A “windswept” pedalling dynamic can be the result of a number drivers the most common being a rider listing to one side. Usually driven by insufficient support of the pelvis or a saddle that’s too high. Do you brush the top tube with one knee? If so might be worth having your position checked."

Take a look at this: https://www.instagram.com/p/BrSXNqnlhCr/


The saddle is not too high in that clip- lots of knee bend. Maybe that rider's knee would track straighter with a too-low saddle,

but that would be over-all stupid.

I've watched many cyclists while riding behind, & don't see any correlation with high saddle & knee tracking issues-

if anything the opposite, less knee bend = less knee movement so less extraneous motion.

Hopefully the rest of this guy's program has more to offer.
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Old 12-16-18, 03:10 PM
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Originally Posted by woodcraft View Post
The saddle is not too high in that clip- lots of knee bend. Maybe that rider's knee would track straighter with a too-low saddle,

but that would be over-all stupid.

I've watched many cyclists while riding behind, & don't see any correlation with high saddle & knee tracking issues-

if anything the opposite, less knee bend = less knee movement so less extraneous motion.

Hopefully the rest of this guy's program has more to offer.
Your comment is a good example of one of the problems today with bike fitting, you are dismiss the advice of someone who fits using a dynamic system, rather than relying on only numbers and angles. Numbers and angles do not take into account the individual's fitness level and flexibility.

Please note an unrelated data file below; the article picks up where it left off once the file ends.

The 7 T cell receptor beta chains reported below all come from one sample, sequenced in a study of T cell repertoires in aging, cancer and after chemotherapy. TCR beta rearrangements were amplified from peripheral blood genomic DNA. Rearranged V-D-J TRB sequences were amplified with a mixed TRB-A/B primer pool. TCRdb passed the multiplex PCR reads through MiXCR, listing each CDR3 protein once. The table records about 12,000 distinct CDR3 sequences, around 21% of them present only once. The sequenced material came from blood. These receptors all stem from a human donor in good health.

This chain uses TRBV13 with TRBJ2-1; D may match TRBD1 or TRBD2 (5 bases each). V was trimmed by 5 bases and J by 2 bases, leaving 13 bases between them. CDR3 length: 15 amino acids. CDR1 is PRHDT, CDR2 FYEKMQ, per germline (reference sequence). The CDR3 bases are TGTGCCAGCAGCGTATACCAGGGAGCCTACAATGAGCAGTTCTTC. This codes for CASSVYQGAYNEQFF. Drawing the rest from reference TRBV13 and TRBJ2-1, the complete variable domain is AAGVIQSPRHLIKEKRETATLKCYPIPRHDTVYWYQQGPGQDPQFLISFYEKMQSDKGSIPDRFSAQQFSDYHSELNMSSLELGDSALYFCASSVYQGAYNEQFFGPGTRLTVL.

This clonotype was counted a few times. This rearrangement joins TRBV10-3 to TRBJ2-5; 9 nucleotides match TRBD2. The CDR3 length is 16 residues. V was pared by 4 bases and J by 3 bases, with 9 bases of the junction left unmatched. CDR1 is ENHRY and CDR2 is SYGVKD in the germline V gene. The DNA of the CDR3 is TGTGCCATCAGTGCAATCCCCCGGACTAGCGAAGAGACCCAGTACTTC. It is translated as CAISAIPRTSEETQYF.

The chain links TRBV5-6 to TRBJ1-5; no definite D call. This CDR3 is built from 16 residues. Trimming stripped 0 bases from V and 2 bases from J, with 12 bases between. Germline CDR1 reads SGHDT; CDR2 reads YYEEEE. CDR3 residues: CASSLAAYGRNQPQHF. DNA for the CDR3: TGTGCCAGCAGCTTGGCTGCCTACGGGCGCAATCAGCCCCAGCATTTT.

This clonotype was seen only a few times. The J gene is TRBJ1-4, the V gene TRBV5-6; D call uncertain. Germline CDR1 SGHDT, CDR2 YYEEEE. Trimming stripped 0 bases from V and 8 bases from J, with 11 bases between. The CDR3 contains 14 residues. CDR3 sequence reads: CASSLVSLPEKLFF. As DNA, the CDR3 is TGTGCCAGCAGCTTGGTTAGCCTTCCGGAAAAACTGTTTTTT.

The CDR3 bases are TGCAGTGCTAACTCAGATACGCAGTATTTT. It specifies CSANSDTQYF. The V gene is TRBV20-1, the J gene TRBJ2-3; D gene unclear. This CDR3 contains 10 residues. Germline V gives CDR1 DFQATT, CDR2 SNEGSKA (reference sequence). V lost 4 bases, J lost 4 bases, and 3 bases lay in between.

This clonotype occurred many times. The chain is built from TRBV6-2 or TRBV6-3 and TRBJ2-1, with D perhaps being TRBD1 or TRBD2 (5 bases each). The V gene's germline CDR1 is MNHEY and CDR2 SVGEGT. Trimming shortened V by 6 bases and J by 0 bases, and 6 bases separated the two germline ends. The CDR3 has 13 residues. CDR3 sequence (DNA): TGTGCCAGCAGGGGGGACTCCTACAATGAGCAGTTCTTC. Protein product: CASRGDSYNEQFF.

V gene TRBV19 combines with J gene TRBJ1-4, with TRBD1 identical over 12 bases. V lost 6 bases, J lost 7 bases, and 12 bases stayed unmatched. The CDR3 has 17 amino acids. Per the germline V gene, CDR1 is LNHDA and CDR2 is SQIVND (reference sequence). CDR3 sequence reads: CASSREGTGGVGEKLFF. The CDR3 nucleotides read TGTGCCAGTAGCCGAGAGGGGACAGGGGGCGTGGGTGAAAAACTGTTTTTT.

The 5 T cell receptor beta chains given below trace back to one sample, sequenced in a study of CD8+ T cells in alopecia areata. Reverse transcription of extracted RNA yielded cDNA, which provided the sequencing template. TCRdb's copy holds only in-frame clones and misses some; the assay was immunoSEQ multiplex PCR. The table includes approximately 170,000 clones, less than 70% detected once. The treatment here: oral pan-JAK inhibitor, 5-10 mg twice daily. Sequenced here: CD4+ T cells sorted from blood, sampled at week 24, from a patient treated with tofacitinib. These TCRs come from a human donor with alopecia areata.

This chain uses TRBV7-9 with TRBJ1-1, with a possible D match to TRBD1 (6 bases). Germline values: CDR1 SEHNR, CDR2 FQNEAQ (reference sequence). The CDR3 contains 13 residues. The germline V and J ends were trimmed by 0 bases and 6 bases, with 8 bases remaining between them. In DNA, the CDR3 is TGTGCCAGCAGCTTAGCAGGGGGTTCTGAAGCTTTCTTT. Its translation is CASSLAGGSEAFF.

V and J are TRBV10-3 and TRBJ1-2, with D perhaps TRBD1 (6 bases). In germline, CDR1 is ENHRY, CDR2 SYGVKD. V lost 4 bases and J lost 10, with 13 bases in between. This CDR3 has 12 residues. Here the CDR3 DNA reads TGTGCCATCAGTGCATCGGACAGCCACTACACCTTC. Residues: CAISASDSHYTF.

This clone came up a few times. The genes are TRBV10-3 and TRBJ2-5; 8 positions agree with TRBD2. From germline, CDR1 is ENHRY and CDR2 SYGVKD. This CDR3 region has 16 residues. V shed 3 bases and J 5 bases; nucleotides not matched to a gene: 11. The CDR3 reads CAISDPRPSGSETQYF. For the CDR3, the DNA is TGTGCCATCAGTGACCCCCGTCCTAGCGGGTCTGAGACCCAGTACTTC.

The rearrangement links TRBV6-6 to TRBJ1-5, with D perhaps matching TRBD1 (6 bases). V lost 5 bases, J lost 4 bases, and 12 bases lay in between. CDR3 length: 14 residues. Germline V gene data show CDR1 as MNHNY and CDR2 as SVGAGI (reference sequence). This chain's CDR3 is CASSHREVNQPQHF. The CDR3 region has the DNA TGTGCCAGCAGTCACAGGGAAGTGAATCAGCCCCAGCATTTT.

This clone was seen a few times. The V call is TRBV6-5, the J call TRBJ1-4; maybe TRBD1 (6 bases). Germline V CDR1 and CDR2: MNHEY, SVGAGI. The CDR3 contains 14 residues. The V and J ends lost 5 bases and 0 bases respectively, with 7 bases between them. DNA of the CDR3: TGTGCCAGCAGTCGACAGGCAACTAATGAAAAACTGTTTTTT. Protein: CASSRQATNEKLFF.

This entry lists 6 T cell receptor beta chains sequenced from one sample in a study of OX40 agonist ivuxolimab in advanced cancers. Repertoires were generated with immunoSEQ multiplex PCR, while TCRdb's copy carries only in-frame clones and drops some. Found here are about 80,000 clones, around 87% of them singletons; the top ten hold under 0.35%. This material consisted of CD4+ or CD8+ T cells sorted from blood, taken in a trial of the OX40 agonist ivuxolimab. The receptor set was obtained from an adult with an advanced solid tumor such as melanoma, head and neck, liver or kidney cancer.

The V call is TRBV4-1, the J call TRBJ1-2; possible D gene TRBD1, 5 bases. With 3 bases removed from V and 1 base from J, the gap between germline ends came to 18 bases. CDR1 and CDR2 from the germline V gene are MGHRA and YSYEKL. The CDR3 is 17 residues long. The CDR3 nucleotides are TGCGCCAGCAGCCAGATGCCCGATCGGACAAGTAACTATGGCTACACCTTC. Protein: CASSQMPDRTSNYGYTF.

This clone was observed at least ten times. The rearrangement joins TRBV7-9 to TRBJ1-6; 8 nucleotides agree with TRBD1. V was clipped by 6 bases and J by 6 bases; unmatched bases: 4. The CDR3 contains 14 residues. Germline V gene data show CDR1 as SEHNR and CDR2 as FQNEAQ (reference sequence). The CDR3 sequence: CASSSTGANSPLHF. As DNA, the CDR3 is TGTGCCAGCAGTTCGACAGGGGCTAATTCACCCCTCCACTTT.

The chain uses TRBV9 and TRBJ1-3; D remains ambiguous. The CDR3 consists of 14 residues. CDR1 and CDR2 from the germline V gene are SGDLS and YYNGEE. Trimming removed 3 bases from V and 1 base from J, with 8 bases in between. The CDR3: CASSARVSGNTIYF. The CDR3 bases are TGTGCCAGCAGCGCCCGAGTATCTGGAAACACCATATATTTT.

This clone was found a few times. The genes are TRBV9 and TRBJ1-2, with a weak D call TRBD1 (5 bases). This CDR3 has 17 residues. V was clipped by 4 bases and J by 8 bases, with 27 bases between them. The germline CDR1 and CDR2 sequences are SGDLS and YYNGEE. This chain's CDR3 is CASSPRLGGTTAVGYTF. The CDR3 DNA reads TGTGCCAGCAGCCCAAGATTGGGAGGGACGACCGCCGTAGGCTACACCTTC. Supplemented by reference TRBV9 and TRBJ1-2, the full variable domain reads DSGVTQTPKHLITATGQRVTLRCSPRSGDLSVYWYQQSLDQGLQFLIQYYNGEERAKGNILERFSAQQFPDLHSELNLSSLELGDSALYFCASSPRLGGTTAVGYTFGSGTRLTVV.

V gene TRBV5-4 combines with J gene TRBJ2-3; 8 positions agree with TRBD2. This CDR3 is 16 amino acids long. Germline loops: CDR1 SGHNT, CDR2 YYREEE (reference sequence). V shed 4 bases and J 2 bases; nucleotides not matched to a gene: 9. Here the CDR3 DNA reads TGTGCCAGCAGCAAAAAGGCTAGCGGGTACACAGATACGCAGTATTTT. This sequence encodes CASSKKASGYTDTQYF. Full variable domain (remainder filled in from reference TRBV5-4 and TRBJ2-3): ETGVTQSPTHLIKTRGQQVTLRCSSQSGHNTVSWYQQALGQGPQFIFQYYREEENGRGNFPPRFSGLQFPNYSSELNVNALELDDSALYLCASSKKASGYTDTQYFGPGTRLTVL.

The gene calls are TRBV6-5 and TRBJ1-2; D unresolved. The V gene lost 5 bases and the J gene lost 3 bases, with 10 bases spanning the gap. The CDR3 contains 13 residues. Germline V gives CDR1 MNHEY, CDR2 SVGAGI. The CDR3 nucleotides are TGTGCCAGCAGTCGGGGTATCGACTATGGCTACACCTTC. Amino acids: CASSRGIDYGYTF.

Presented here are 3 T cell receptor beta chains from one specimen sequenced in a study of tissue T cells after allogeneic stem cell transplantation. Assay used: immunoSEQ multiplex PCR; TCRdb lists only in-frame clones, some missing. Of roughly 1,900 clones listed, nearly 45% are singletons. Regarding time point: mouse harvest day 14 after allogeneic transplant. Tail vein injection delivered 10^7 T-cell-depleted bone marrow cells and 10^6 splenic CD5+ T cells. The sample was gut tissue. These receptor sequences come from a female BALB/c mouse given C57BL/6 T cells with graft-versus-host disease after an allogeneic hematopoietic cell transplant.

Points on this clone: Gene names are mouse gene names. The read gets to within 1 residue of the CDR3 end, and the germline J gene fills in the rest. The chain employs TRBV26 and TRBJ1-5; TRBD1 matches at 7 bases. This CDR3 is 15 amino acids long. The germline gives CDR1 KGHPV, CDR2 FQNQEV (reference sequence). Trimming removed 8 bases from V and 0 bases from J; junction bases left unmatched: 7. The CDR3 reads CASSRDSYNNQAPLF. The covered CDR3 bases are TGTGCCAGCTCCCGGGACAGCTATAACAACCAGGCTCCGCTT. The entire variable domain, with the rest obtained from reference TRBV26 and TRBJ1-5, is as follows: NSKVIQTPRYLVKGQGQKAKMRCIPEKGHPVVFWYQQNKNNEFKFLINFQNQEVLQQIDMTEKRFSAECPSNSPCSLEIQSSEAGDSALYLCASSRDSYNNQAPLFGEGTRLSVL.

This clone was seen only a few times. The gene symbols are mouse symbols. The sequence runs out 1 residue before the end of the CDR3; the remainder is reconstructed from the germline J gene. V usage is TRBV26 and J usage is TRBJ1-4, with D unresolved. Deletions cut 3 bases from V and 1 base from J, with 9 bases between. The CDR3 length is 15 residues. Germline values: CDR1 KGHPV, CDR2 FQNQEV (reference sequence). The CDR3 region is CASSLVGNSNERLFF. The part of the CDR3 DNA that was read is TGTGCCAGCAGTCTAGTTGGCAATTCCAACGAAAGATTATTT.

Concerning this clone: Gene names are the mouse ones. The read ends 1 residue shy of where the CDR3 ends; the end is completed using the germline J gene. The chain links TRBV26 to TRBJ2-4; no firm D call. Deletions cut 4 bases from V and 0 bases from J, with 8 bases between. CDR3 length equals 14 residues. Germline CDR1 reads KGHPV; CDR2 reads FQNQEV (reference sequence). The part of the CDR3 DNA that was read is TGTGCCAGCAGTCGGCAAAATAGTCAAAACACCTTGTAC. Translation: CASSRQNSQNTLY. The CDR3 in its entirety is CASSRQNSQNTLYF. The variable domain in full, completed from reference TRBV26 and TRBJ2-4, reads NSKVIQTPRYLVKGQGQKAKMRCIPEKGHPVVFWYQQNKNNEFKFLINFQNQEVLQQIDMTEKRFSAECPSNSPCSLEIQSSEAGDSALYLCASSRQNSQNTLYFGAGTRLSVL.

I am someone who had the same issue. I was having pain, after having been fitted. This resulted in perineum pain, and hip pain. The hip pain did lasting damage that persists to this day, though it is getting better. One of the tells was the dimples on my B17 were skewed towards the right side. What was happening, was that due to a too high of seat height, for me, I was dropping one side to compensate. This led to the hip damage.

My seat height is now lower. I used Steve Hogg's method to determine seat height, and the result is that I m not more stable on the bike, I do not slide forward, the dimples have now reformed in the correct places, I have no hip pain, no knee pain, no perineum pain, and have no issues riding long distances, 50-100 miles at a time. I have also been able to lower my bars to a position I favor with no pain, and without pressure on my hands and wrists. My situation was every bit like the one int he link I supplied. I am so happy I did not listen to advice such as yours any longer, and moved to a more dynamic approach to fit.